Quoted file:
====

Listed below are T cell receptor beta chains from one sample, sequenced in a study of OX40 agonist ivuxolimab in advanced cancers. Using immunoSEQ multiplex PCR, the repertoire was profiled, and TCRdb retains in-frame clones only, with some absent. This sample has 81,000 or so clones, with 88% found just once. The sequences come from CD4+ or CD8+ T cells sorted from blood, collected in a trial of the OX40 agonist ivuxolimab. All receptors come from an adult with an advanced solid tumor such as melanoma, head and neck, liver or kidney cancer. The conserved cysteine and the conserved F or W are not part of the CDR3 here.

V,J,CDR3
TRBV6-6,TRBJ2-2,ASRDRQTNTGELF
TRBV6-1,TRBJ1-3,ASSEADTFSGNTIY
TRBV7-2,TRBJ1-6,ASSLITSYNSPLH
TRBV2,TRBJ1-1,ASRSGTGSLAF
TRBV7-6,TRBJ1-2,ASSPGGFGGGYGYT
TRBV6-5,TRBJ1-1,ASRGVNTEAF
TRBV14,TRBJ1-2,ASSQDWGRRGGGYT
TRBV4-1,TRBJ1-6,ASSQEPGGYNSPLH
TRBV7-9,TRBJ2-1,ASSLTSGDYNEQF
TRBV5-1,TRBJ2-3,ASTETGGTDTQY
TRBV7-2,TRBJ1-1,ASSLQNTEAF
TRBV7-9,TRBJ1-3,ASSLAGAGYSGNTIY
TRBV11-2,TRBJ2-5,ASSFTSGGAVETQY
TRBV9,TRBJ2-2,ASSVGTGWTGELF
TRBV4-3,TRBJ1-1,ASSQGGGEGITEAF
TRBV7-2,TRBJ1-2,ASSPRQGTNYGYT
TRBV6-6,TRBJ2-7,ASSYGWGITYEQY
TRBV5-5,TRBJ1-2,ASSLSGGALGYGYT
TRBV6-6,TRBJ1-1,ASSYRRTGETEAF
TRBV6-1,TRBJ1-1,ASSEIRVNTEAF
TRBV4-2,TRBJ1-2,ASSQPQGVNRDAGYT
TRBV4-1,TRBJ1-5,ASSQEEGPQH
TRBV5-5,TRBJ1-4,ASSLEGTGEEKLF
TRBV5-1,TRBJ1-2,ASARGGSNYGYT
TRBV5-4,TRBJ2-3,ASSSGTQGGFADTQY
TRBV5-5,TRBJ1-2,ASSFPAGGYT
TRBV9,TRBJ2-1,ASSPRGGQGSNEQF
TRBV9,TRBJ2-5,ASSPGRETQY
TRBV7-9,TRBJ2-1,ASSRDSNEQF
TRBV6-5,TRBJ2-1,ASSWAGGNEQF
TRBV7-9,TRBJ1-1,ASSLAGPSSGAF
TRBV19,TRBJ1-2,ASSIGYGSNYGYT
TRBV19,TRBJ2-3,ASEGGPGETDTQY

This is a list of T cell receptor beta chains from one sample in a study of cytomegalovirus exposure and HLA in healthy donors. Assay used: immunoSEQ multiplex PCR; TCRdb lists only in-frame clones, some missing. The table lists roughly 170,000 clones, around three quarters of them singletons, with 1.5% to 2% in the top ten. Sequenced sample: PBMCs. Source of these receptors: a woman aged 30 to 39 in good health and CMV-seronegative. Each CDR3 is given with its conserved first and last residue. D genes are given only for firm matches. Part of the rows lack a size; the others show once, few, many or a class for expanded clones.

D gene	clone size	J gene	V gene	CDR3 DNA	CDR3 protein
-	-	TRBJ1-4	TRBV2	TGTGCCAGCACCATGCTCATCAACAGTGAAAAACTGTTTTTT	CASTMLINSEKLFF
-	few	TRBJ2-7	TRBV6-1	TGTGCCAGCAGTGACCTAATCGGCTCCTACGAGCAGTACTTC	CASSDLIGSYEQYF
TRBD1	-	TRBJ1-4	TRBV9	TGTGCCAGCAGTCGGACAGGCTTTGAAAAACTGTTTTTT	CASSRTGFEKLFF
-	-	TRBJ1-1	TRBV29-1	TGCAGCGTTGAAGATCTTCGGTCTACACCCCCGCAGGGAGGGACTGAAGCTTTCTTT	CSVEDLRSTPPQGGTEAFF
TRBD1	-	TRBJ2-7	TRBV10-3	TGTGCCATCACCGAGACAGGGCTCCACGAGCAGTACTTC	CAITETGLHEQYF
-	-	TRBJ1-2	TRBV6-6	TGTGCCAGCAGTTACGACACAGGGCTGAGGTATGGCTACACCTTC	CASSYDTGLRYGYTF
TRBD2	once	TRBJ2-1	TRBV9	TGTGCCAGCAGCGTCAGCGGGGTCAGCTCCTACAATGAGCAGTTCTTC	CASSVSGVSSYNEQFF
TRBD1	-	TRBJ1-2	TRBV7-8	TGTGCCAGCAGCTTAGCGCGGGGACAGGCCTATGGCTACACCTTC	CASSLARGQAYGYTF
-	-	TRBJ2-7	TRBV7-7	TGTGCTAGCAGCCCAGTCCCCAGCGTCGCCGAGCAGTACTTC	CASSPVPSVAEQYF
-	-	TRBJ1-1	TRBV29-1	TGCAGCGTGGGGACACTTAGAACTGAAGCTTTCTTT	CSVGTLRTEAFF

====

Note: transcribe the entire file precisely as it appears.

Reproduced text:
Listed below are T cell receptor beta chains from one sample, sequenced in a study of OX40 agonist ivuxolimab in advanced cancers. Using immunoSEQ multiplex PCR, the repertoire was profiled, and TCRdb retains in-frame clones only, with some absent. This sample has 81,000 or so clones, with 88% found just once. The sequences come from CD4+ or CD8+ T cells sorted from blood, collected in a trial of the OX40 agonist ivuxolimab. All receptors come from an adult with an advanced solid tumor such as melanoma, head and neck, liver or kidney cancer. The conserved cysteine and the conserved F or W are not part of the CDR3 here.

V,J,CDR3
TRBV6-6,TRBJ2-2,ASRDRQTNTGELF
TRBV6-1,TRBJ1-3,ASSEADTFSGNTIY
TRBV7-2,TRBJ1-6,ASSLITSYNSPLH
TRBV2,TRBJ1-1,ASRSGTGSLAF
TRBV7-6,TRBJ1-2,ASSPGGFGGGYGYT
TRBV6-5,TRBJ1-1,ASRGVNTEAF
TRBV14,TRBJ1-2,ASSQDWGRRGGGYT
TRBV4-1,TRBJ1-6,ASSQEPGGYNSPLH
TRBV7-9,TRBJ2-1,ASSLTSGDYNEQF
TRBV5-1,TRBJ2-3,ASTETGGTDTQY
TRBV7-2,TRBJ1-1,ASSLQNTEAF
TRBV7-9,TRBJ1-3,ASSLAGAGYSGNTIY
TRBV11-2,TRBJ2-5,ASSFTSGGAVETQY
TRBV9,TRBJ2-2,ASSVGTGWTGELF
TRBV4-3,TRBJ1-1,ASSQGGGEGITEAF
TRBV7-2,TRBJ1-2,ASSPRQGTNYGYT
TRBV6-6,TRBJ2-7,ASSYGWGITYEQY
TRBV5-5,TRBJ1-2,ASSLSGGALGYGYT
TRBV6-6,TRBJ1-1,ASSYRRTGETEAF
TRBV6-1,TRBJ1-1,ASSEIRVNTEAF
TRBV4-2,TRBJ1-2,ASSQPQGVNRDAGYT
TRBV4-1,TRBJ1-5,ASSQEEGPQH
TRBV5-5,TRBJ1-4,ASSLEGTGEEKLF
TRBV5-1,TRBJ1-2,ASARGGSNYGYT
TRBV5-4,TRBJ2-3,ASSSGTQGGFADTQY
TRBV5-5,TRBJ1-2,ASSFPAGGYT
TRBV9,TRBJ2-1,ASSPRGGQGSNEQF
TRBV9,TRBJ2-5,ASSPGRETQY
TRBV7-9,TRBJ2-1,ASSRDSNEQF
TRBV6-5,TRBJ2-1,ASSWAGGNEQF
TRBV7-9,TRBJ1-1,ASSLAGPSSGAF
TRBV19,TRBJ1-2,ASSIGYGSNYGYT
TRBV19,TRBJ2-3,ASEGGPGETDTQY

This is a list of T cell receptor beta chains from one sample in a study of cytomegalovirus exposure and HLA in healthy donors. Assay used: immunoSEQ multiplex PCR; TCRdb lists only in-frame clones, some missing. The table lists roughly 170,000 clones, around three quarters of them singletons, with 1.5% to 2% in the top ten. Sequenced sample: PBMCs. Source of these receptors: a woman aged 30 to 39 in good health and CMV-seronegative. Each CDR3 is given with its conserved first and last residue. D genes are given only for firm matches. Part of the rows lack a size; the others show once, few, many or a class for expanded clones.

D gene	clone size	J gene	V gene	CDR3 DNA	CDR3 protein
-	-	TRBJ1-4	TRBV2	TGTGCCAGCACCATGCTCATCAACAGTGAAAAACTGTTTTTT	CASTMLINSEKLFF
-	few	TRBJ2-7	TRBV6-1	TGTGCCAGCAGTGACCTAATCGGCTCCTACGAGCAGTACTTC	CASSDLIGSYEQYF
TRBD1	-	TRBJ1-4	TRBV9	TGTGCCAGCAGTCGGACAGGCTTTGAAAAACTGTTTTTT	CASSRTGFEKLFF
-	-	TRBJ1-1	TRBV29-1	TGCAGCGTTGAAGATCTTCGGTCTACACCCCCGCAGGGAGGGACTGAAGCTTTCTTT	CSVEDLRSTPPQGGTEAFF
TRBD1	-	TRBJ2-7	TRBV10-3	TGTGCCATCACCGAGACAGGGCTCCACGAGCAGTACTTC	CAITETGLHEQYF
-	-	TRBJ1-2	TRBV6-6	TGTGCCAGCAGTTACGACACAGGGCTGAGGTATGGCTACACCTTC	CASSYDTGLRYGYTF
TRBD2	once	TRBJ2-1	TRBV9	TGTGCCAGCAGCGTCAGCGGGGTCAGCTCCTACAATGAGCAGTTCTTC	CASSVSGVSSYNEQFF
TRBD1	-	TRBJ1-2	TRBV7-8	TGTGCCAGCAGCTTAGCGCGGGGACAGGCCTATGGCTACACCTTC	CASSLARGQAYGYTF
-	-	TRBJ2-7	TRBV7-7	TGTGCTAGCAGCCCAGTCCCCAGCGTCGCCGAGCAGTACTTC	CASSPVPSVAEQYF
-	-	TRBJ1-1	TRBV29-1	TGCAGCGTGGGGACACTTAGAACTGAAGCTTTCTTT	CSVGTLRTEAFF